5

Der Begriff „Autopilot“ ist ein Kompositum der zwei Begriffe „Automat“ und „Pilot“. Wikipedia Da gelten die Beugungsrsregel für das letzte Nomen, Pilot. Es ist egal, dass das nicht mehr ein echter Pilot ist. Auch abstrakte, leblose Objekte wie Graph beugt man mittels der N-Deklination – und auch in Akkusativ. Das ist die Theorie. Natürlich wäre ...


5

Erstmal: Die mit den lustigen Wörtern seid Ihr Deutschen, nicht wir Österreicher. Uns Österreichern würde nämlich nicht einfallen, so seltsam klingende Wörter wie »Quark« oder »Eisbein« zu sagen. Aber ernsthaft: Ich denke, das Wort, das du eigentlich meist ist nicht »lustig« sondern »anders«. Österreichisches Deutsch ist nicht lustiger oder ernster als ...


5

Als Nichtlateiner kenne ich nur ganz wenige, lateinische Phrasen, etwa "ad hominem" und darin ist das "ad" keine Abkürzung, wie auch der Screenshot 2 Verwendungen ohne Punkt zeigt, wärend ansonsten an Punkten nicht gespart wird. In "ad hominem" heißt "ad" soviel wie "zu" (zur Person), und also wird das Ad für Zu stehen, also "Zu Paragraph 18.20" im ...


4

No you cannot say these sentences. Reason: You are interested in the following verbs: etwas merken = to realize something/to notice something arbeiten = to work As you can see, merken=to realize has an object: etwas=something. Grammatically, this object can be: a substantive (group): „Ich merke die hohe Temperatur.“ a subclause: „Ich merke, das ...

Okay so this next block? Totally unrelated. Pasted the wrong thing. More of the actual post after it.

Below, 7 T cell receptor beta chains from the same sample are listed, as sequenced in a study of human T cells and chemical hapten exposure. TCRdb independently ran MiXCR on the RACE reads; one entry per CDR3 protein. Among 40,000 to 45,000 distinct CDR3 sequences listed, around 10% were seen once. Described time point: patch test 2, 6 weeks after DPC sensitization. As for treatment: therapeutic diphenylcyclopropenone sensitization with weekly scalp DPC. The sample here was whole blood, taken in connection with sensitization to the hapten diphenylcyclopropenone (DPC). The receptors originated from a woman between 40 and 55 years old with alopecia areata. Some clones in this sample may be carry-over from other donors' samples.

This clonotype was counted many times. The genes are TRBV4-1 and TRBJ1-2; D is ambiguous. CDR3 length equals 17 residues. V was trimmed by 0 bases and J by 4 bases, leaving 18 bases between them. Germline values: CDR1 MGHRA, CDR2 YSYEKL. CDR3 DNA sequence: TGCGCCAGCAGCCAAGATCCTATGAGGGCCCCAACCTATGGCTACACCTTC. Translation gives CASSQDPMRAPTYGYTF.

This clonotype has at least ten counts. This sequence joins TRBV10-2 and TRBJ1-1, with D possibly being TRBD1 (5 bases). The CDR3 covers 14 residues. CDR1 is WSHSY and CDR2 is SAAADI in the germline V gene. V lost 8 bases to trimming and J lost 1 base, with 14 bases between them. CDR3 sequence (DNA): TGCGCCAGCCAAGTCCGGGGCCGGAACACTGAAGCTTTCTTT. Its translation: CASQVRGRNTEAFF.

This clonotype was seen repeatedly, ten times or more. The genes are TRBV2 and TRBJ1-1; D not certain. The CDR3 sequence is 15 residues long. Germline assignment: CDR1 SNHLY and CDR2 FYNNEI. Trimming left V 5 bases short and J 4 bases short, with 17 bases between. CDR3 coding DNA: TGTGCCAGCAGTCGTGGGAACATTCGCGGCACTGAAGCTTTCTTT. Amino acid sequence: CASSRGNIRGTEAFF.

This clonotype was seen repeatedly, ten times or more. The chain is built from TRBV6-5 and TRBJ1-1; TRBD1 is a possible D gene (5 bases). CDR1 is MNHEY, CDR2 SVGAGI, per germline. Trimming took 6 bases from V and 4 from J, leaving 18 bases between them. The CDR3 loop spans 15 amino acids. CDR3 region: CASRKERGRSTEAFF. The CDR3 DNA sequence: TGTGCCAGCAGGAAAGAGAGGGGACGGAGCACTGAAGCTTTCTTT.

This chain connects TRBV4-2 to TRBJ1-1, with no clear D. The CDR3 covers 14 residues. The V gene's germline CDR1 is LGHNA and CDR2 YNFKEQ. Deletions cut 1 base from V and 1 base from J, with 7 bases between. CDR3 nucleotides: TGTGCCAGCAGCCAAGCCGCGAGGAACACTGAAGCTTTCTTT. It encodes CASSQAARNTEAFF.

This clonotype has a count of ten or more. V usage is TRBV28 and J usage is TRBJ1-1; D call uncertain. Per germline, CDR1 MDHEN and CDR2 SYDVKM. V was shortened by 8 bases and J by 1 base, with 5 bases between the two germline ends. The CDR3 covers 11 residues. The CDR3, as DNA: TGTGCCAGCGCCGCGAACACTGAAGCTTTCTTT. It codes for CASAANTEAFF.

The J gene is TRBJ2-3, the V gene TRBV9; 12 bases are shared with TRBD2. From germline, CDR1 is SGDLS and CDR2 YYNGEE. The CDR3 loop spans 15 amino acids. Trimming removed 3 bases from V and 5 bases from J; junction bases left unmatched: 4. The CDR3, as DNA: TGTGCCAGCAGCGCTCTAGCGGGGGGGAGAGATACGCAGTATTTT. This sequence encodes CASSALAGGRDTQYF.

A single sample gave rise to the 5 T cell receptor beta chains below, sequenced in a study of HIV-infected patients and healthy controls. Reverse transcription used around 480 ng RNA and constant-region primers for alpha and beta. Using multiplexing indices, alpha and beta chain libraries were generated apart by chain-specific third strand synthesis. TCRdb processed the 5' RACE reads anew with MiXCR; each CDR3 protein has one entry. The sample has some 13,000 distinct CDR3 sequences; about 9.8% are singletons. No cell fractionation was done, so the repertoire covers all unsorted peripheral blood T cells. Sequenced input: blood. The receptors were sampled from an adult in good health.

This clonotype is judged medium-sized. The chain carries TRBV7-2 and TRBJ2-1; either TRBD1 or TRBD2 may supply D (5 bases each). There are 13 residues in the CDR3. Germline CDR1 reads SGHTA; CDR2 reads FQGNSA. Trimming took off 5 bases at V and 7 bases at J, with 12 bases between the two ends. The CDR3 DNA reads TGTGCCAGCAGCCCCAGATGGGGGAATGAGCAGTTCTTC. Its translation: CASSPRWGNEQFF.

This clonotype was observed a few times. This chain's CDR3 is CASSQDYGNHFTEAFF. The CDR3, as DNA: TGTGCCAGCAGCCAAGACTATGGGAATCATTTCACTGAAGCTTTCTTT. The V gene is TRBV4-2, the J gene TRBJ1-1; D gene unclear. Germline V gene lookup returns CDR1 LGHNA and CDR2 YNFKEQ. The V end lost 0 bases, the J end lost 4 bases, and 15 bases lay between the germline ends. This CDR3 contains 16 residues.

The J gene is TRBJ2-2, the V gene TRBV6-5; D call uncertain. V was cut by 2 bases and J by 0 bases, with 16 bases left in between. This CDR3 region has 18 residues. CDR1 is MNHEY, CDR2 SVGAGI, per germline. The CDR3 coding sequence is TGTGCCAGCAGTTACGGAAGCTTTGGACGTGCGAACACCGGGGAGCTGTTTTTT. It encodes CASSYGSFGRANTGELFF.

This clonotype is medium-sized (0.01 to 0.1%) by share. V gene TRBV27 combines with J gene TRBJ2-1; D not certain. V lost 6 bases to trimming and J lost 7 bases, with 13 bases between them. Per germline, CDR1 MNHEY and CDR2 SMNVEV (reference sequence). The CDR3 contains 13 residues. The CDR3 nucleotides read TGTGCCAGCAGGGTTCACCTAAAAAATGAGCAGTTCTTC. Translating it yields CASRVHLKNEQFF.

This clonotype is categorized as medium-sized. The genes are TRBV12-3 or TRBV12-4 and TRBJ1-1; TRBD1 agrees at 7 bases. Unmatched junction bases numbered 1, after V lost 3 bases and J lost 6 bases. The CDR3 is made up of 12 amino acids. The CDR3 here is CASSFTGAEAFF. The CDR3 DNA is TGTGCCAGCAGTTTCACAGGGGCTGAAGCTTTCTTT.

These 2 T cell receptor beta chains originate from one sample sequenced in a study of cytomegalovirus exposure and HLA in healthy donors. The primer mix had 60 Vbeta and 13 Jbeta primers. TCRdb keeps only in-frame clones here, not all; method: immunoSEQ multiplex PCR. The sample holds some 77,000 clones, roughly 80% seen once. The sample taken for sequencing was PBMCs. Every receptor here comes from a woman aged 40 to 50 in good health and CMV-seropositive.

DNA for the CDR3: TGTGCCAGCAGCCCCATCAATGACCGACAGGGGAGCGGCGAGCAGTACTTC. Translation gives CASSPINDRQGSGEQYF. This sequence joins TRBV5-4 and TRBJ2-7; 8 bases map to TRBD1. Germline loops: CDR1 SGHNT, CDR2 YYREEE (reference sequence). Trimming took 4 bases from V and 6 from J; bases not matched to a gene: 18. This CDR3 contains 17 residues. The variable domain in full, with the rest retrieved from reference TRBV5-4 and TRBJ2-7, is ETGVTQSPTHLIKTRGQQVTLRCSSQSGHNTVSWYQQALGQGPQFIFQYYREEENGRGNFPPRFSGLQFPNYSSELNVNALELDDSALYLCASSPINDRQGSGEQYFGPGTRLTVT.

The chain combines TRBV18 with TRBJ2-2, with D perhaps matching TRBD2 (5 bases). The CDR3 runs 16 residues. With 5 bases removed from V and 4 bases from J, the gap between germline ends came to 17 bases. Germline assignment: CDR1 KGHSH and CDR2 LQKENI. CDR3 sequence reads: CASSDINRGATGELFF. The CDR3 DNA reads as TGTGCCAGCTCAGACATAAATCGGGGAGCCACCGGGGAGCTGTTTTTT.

3

Reading will help to improve your reading skills. Reading means: Consume language that others have produced without being able to hear it. Of all the possibilities to interact with a new language, reading is the most useless way to practice speaking skills. When you write in German (and get your writings corrected by someone who speaks German), you will be ...


2

Das merke ich auch so. This sentence is not really absolutely wrong, but suboptimal. I am not sure what you wanted to say. Either you wanted to say »I recognize it anyway«. Then it would be better (optional, not mandatory) to replace »merken« by »bemerken«: (a) Das bemerke ich auch so. Or you wanted to say »I remember it anyway«. In this case it ...


1

Well, to learn vocabulary and grammar in a class is boring and strenuous. My method is different. I begin with simplest children's stories for 5-year-old children. These stories are interesting, they are illustrated in colours with one or two sentences on each page and they are short. Furthermore they often contain dialogues. Of course, I need a dictionary ...